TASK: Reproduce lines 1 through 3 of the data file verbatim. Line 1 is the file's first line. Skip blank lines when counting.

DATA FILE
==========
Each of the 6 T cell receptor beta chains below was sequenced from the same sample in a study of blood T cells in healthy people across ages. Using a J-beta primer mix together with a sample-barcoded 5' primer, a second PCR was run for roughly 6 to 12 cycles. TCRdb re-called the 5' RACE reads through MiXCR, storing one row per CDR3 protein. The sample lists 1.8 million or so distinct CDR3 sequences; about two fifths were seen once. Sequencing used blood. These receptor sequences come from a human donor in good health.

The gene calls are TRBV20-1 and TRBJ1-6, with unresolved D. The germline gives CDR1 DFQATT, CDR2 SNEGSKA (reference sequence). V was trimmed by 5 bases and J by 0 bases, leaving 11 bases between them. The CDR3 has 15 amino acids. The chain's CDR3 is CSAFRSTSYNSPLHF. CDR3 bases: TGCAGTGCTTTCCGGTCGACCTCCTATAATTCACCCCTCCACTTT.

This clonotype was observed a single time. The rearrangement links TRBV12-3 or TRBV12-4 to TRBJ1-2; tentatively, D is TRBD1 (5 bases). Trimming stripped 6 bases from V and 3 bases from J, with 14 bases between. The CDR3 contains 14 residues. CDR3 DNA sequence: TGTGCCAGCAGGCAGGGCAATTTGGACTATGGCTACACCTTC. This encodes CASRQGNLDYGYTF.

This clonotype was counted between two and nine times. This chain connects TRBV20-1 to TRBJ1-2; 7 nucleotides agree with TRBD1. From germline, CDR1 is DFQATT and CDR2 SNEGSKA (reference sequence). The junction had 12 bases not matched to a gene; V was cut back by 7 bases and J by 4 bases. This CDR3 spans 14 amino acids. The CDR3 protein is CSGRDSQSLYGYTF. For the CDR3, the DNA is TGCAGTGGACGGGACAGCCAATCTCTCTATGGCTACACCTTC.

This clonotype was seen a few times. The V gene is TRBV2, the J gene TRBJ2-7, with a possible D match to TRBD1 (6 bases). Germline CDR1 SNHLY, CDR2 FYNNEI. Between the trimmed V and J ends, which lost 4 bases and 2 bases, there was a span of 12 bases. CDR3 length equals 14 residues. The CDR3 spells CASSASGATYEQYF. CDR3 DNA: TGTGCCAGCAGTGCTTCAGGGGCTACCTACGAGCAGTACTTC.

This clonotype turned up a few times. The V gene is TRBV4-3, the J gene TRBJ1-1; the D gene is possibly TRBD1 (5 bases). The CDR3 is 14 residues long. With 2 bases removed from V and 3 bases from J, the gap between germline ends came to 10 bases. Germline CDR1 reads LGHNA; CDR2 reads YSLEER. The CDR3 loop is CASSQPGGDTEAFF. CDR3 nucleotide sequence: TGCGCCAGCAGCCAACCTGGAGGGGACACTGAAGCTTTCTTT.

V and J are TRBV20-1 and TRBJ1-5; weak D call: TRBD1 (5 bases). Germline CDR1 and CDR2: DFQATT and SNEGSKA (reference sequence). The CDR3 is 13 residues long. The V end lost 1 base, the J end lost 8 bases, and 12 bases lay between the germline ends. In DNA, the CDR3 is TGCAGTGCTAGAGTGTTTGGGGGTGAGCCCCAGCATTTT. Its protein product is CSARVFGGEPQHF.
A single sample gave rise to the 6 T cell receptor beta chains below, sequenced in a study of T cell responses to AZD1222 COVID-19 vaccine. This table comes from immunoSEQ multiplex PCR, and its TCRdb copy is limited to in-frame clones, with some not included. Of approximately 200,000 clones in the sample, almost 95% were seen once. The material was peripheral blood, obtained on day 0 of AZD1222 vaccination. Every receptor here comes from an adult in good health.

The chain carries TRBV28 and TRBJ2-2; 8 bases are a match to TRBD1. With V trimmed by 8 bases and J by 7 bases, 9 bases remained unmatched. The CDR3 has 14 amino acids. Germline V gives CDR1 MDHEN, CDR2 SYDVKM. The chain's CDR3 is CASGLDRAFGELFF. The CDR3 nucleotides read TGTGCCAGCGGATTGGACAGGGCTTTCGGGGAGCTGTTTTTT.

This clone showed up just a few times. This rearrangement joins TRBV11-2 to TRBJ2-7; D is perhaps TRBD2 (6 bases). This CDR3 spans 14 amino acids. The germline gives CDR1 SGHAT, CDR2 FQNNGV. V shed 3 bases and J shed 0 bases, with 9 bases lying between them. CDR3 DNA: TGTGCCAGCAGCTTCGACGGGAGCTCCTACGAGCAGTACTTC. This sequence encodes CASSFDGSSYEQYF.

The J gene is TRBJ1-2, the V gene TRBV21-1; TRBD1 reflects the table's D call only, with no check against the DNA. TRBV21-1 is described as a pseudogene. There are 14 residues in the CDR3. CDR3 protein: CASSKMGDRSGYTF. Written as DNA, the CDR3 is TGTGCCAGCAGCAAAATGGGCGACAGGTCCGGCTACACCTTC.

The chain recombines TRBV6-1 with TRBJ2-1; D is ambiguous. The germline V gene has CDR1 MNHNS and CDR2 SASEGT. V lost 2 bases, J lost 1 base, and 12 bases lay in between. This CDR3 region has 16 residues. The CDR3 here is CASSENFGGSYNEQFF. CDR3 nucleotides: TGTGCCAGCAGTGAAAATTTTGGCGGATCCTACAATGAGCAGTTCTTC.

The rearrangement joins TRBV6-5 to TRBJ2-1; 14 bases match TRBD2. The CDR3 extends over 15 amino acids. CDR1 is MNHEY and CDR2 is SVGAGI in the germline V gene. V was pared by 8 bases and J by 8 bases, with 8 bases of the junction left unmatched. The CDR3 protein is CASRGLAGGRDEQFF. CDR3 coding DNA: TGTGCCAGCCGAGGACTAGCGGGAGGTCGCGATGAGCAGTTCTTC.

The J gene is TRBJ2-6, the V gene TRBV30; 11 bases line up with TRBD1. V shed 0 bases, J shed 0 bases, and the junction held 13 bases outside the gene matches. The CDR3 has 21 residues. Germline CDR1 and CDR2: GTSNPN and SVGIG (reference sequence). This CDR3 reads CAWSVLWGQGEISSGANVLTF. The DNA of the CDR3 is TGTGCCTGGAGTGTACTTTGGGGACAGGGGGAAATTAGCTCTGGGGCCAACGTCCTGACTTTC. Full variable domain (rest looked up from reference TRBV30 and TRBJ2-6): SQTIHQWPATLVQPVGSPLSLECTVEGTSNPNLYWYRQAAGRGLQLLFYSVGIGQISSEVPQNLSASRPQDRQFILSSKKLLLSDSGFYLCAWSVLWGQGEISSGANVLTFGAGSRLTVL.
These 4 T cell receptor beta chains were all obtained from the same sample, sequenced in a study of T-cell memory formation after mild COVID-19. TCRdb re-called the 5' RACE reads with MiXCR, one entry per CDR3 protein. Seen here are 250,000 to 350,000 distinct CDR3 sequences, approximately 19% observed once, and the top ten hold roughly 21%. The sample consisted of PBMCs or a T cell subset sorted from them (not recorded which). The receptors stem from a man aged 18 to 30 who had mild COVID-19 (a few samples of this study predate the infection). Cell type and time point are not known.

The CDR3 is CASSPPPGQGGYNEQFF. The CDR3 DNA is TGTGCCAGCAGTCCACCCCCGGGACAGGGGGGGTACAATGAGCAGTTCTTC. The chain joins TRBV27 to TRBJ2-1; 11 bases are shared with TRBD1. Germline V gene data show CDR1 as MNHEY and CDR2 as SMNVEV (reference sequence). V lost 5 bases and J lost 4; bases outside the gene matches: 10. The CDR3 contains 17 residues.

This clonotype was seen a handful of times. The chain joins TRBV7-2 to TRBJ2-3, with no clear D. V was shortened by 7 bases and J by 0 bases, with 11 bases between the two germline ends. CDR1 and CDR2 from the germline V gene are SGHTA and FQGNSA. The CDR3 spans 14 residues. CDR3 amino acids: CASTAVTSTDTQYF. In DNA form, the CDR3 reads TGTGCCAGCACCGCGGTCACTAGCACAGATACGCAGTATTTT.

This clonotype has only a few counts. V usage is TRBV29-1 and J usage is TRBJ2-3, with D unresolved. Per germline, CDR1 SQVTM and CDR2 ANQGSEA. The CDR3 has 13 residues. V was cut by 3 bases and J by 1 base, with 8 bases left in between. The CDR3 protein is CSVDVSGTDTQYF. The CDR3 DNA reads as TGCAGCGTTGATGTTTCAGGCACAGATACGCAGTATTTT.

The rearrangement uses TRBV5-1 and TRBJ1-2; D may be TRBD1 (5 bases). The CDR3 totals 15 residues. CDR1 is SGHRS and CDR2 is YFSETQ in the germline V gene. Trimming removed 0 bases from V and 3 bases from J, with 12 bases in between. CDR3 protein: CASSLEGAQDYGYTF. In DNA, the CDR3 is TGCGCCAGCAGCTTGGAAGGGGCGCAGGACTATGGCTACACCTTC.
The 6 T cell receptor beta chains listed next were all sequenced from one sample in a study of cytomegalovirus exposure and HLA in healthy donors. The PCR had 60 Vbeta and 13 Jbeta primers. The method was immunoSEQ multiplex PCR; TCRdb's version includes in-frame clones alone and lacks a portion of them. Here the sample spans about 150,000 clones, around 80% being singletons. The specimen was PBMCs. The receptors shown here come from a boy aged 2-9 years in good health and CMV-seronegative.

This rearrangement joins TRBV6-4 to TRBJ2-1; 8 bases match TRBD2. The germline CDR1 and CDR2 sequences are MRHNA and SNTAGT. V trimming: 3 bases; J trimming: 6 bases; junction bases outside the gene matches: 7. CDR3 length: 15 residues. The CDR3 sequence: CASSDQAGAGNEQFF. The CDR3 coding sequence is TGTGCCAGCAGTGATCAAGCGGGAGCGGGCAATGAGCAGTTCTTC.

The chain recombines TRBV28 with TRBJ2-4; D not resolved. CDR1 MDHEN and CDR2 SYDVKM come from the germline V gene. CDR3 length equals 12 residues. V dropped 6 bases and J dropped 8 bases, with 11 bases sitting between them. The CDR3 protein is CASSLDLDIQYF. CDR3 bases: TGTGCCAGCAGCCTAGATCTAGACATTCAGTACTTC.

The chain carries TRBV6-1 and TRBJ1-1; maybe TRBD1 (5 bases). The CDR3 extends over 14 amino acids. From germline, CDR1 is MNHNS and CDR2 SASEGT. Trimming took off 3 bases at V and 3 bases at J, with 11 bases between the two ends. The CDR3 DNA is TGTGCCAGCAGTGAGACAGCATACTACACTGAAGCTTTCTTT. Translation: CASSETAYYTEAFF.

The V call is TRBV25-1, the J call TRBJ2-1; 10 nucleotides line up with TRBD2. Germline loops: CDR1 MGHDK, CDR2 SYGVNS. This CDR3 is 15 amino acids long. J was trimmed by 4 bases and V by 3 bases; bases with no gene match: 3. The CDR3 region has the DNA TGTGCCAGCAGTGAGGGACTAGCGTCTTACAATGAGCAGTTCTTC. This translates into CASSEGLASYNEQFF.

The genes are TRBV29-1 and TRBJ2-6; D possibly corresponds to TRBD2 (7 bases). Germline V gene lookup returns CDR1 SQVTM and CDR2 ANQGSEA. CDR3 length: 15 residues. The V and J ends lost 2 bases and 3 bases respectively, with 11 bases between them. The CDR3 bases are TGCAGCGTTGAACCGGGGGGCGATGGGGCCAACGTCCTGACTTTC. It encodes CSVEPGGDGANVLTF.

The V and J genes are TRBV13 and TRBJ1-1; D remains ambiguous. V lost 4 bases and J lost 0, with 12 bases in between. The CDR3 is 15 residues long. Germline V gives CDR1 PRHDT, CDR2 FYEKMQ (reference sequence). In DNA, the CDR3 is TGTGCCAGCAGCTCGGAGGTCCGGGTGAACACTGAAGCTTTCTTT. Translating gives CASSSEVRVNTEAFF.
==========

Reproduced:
Each of the 6 T cell receptor beta chains below was sequenced from the same sample in a study of blood T cells in healthy people across ages. Using a J-beta primer mix together with a sample-barcoded 5' primer, a second PCR was run for roughly 6 to 12 cycles. TCRdb re-called the 5' RACE reads through MiXCR, storing one row per CDR3 protein. The sample lists 1.8 million or so distinct CDR3 sequences; about two fifths were seen once. Sequencing used blood. These receptor sequences come from a human donor in good health.

The gene calls are TRBV20-1 and TRBJ1-6, with unresolved D. The germline gives CDR1 DFQATT, CDR2 SNEGSKA (reference sequence). V was trimmed by 5 bases and J by 0 bases, leaving 11 bases between them. The CDR3 has 15 amino acids. The chain's CDR3 is CSAFRSTSYNSPLHF. CDR3 bases: TGCAGTGCTTTCCGGTCGACCTCCTATAATTCACCCCTCCACTTT.

This clonotype was observed a single time. The rearrangement links TRBV12-3 or TRBV12-4 to TRBJ1-2; tentatively, D is TRBD1 (5 bases). Trimming stripped 6 bases from V and 3 bases from J, with 14 bases between. The CDR3 contains 14 residues. CDR3 DNA sequence: TGTGCCAGCAGGCAGGGCAATTTGGACTATGGCTACACCTTC. This encodes CASRQGNLDYGYTF.